Choose a save location and hit SAVE. Now back in MAIN select a track that is assigned the program that you wish to copy and hit the bottom row pencil icon. Select SAVE CURRENT PROGRAM and save the program to the same location as your copied sequence. Now load Project A and in the BROWSER, navigate to the location where you saved your kit and sequence and load them into your current project.
How do I open a ‘standalone’ MPC X or MPC Live project in ‘controller’ mode?
As you cannot access the internal 16GB drive from ‘controller mode’ the best way to work on a project in both standalone and controller mode environments is to permanently locate that project on an ‘attached disk‘; this is any disk that is currently connected to your MPC Live/MPC X, be it an SD card, USB drive or an internal SATA disk. In controller mode these attached disks will appear as removable drives in your computer. Once you’ve connect via controller mode (MENU > MPC ‘chip’ > CONTROLLER MODE), go to the BROWSER, navigate to your MPC X/Live disk, locate the project you wish to work on and load it into the MPC Software. When you are finished, remember to SAVE it and the next time you return to ‘standalone mode’ you can carry on where you left off by loading the project directly from your attached disk.
How do I move projects already saved to the internal 16GB drive?
If you’ve already saved your projects to the internal 16GB drive you can easily transfer them to a different disk. First load up your ‘internal drive’ project into memory and then use the ‘PROJECT panel > SAVE AS’ option to save a copy to a second, removable disk, such as a USB stick or SD card. Repeat this for any other ‘internal drive’ projects you wish to transfer. I would suggest only using the internal 16GB drive as a ‘read only’ drive for access to the included ‘Vault 2’ kits and instead save all your work to ‘attached disks’ instead. I currently use this 128GB low profile USB 3.0 drive without any issues; it’s fast and only protrudes by approximately 6mm from the back of my MPC Live.
How do I archive my old projects?
If your disk is running low on space it might be cluttered with old or abandoned projects, so it might be time to look at permanently removing these from your primary disk. My preferred method is to connect the MPC to my computer via ‘controller mode’ and first copy the projects to a backup drive. Remember a project consists of two distinct components; the XPJ file and it’s associated ProjectData folder, so both of these must be copied:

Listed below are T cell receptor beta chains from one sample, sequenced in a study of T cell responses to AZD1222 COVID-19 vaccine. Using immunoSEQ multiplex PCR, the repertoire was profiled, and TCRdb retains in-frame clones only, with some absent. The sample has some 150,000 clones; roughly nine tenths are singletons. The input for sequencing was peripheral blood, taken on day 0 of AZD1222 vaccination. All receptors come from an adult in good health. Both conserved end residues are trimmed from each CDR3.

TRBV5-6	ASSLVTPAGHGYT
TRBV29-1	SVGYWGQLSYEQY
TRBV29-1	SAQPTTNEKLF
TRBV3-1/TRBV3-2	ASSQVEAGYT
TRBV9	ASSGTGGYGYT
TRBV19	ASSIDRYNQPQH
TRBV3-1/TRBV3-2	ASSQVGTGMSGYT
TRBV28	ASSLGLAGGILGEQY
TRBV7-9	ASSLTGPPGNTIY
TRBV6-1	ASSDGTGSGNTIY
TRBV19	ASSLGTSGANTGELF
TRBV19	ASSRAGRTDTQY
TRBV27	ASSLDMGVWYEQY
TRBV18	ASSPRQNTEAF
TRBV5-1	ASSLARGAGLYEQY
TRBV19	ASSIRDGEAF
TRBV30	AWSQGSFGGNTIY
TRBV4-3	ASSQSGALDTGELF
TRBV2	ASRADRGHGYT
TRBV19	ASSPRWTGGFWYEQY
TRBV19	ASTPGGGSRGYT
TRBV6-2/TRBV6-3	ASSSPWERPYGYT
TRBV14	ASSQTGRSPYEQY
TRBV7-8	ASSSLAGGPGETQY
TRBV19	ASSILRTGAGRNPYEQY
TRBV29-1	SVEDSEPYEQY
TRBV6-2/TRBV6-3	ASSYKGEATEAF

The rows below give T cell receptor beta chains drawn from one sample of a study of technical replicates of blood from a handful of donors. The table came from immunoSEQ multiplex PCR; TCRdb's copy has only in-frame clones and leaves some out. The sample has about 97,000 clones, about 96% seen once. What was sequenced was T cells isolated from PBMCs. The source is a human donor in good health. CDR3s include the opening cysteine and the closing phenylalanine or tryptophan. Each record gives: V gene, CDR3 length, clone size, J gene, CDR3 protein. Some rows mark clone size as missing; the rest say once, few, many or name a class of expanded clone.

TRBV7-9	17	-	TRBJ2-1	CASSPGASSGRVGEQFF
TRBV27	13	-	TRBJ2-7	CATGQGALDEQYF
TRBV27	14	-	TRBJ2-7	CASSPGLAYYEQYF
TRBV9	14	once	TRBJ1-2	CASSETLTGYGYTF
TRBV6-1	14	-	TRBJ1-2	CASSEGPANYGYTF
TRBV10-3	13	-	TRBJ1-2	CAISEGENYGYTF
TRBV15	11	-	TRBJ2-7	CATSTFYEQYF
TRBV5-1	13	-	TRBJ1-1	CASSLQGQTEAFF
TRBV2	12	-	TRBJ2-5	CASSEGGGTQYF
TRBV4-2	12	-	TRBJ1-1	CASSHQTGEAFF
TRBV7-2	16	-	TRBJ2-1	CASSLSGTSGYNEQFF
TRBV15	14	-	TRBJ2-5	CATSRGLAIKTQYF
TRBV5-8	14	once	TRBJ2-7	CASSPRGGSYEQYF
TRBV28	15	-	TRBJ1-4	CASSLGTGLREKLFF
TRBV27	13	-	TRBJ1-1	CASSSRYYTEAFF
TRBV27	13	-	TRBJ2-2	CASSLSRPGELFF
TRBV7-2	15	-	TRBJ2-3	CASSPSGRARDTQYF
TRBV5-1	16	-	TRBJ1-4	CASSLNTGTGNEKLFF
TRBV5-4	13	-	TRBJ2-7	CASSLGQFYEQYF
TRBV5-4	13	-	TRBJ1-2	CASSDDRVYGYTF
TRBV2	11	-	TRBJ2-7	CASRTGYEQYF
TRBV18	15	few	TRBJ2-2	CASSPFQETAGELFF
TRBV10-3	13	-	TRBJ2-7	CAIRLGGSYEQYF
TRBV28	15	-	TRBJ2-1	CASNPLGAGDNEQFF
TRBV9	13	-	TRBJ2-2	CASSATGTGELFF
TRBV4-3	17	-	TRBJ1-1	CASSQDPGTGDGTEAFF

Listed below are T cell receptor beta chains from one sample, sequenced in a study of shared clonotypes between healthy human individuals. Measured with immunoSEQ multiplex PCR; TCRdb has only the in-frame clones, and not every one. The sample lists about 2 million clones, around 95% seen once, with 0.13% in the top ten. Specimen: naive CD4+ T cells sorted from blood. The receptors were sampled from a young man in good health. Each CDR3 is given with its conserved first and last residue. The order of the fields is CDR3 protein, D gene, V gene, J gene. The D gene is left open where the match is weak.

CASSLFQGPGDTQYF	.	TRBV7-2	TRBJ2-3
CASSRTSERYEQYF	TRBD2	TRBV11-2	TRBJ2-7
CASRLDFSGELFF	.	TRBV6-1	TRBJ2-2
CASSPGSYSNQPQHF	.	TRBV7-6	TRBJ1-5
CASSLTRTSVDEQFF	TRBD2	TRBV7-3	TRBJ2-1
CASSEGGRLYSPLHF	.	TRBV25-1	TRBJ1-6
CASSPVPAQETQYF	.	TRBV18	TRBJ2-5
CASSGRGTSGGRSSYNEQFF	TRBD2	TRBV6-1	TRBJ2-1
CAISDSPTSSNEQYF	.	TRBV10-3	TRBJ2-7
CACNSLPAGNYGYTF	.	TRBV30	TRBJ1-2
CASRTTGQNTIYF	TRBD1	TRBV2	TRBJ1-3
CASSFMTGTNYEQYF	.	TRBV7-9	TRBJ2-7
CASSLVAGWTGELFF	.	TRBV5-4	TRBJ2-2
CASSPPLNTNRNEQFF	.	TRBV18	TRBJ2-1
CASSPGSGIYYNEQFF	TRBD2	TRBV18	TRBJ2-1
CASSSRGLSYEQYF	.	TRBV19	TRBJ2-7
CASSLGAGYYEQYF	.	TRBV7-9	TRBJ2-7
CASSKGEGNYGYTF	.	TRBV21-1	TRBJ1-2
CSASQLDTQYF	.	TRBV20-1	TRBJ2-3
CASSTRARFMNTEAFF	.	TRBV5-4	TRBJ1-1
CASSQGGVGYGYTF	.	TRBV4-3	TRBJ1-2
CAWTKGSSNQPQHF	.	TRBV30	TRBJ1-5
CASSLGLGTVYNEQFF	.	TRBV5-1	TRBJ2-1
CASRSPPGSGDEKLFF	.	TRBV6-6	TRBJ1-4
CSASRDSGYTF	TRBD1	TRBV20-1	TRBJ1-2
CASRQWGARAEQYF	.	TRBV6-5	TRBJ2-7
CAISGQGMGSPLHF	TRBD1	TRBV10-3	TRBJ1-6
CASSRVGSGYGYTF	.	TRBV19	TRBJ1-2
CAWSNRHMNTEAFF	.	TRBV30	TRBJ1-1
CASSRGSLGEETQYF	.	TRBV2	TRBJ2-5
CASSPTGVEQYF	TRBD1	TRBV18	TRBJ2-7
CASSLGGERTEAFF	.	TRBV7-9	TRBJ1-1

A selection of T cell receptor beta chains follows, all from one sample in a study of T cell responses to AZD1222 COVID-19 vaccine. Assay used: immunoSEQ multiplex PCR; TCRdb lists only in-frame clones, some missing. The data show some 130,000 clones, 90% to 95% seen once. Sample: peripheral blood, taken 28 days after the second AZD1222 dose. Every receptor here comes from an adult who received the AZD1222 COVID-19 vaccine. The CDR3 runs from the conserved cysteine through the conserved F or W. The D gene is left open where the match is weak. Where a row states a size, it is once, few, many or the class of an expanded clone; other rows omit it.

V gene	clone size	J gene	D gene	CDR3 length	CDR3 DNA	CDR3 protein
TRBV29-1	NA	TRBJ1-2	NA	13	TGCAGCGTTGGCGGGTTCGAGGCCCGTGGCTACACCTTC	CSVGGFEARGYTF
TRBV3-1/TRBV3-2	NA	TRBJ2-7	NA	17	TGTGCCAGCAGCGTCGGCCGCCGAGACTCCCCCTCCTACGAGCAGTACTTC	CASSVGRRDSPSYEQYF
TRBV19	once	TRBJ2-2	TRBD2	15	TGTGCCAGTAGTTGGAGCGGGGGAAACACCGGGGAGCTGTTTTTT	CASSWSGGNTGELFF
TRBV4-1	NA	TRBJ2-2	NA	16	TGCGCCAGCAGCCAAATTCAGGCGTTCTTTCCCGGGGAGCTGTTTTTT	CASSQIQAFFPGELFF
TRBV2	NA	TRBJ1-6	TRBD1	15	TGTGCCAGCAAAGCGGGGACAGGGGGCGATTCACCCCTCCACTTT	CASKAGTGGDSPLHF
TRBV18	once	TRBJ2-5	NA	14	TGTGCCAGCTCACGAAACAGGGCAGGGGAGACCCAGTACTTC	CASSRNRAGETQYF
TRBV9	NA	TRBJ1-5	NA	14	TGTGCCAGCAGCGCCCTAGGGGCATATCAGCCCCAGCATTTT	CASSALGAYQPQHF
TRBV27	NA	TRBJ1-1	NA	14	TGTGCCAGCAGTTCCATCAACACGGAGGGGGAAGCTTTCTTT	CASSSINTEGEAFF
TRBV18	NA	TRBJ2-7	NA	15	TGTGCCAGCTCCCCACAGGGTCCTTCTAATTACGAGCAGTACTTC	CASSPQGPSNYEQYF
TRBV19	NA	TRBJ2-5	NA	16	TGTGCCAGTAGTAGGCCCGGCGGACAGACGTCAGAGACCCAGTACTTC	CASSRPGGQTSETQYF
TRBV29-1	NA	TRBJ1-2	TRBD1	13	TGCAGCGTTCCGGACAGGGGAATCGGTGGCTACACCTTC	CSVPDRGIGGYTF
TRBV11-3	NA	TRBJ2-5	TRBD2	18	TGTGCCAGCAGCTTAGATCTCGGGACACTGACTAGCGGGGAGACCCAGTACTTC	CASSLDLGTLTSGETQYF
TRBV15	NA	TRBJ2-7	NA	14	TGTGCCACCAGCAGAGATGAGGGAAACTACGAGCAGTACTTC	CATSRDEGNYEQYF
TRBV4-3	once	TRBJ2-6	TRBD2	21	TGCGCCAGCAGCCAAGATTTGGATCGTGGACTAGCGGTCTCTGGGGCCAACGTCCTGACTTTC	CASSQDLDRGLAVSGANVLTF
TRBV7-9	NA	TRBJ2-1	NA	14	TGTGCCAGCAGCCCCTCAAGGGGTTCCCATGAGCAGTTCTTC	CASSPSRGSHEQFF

Once copied they can be deleted from the MPC disk. Remember to empty the ‘Trash/Recycle Bin’ on your computer while the MPC disk is connected to correctly free up the disk space.
If you use the MPC Software on your computer you also have the option of now creating a ‘Project Archive‘. This will place your project inside a compressed archive with an .XPA extension – not only is this XPA a more ‘tidy’ way of storing old projects (a single file instead of a separate folder and XPJ file), it will also use up significantly less disk space (I find it’s anything from 30-50% smaller than the original project). To create a project archive, load up the project in the MPC Software computer application and from the main menu bar, go to File > Export > As Project Archive:
Choose a destination and name for the archive and hit SAVE – you can now delete the original project files and just store the XPA archive instead. The advantage of using XPA files over more generic compression options such as zip or rar is that the MPC BROWSER recognises XPA files, even in the ‘standalone’ browser, so you can easily re-load an archive project, even without a computer to hand.
Select an XPA in the BROWSER, hit LOAD and you’ll be shown the SAVE screen. The MPC is now asking you for a location to de-compress the archive to. Choose a name and location, hit SAVE and the MPC will de-compress the XPA, eventually recreating the original XPJ and ProjectData folder on your MPC disk. If you are decompressing an XPA in an MPC Live or MPC X, be patient, the decompression process takes a while and the MPC doesn’t give any on-screen messages until it near the very end of the process.
How do I optimise the memory used in my projects?
Memory management is essential when working in ‘standalone’ projects, as the MPC X and MPC Live only have approximately 600-700MB of available memory to work with. If you are running out of memory, try the following:
- Go to the PROJECT panel and hit PURGE. This will delete all ‘unused’ sounds from your project – an unused sample is any sample that is not currently assigned to a program.
- Only use stereo samples when it’s truly necessary, i.e. when the sample contains panning information.
- ‘Top and tail‘ your sounds and ‘DISCARD‘ any sample data that is not required.
- Try to use ‘non destructive‘ sampling and chopping techniques where possible as these avoid creating duplicate sounds unnecessarily (e.g. convert chops using the ‘non-destructive slice’ option, use program pad parameters etc).
MPC X, MPC One & MPC Live Tutorials
New to the MPC X, MPC One or MPC Live? Check out my ‘MPC Bible‘, the definitive and complete guide to the MPC X, MPC One & MPC Live, containing carefully structured, hands-on tutorials, tips & tricks, all continually updated to ensure full compatibility with the latest MPC firmware.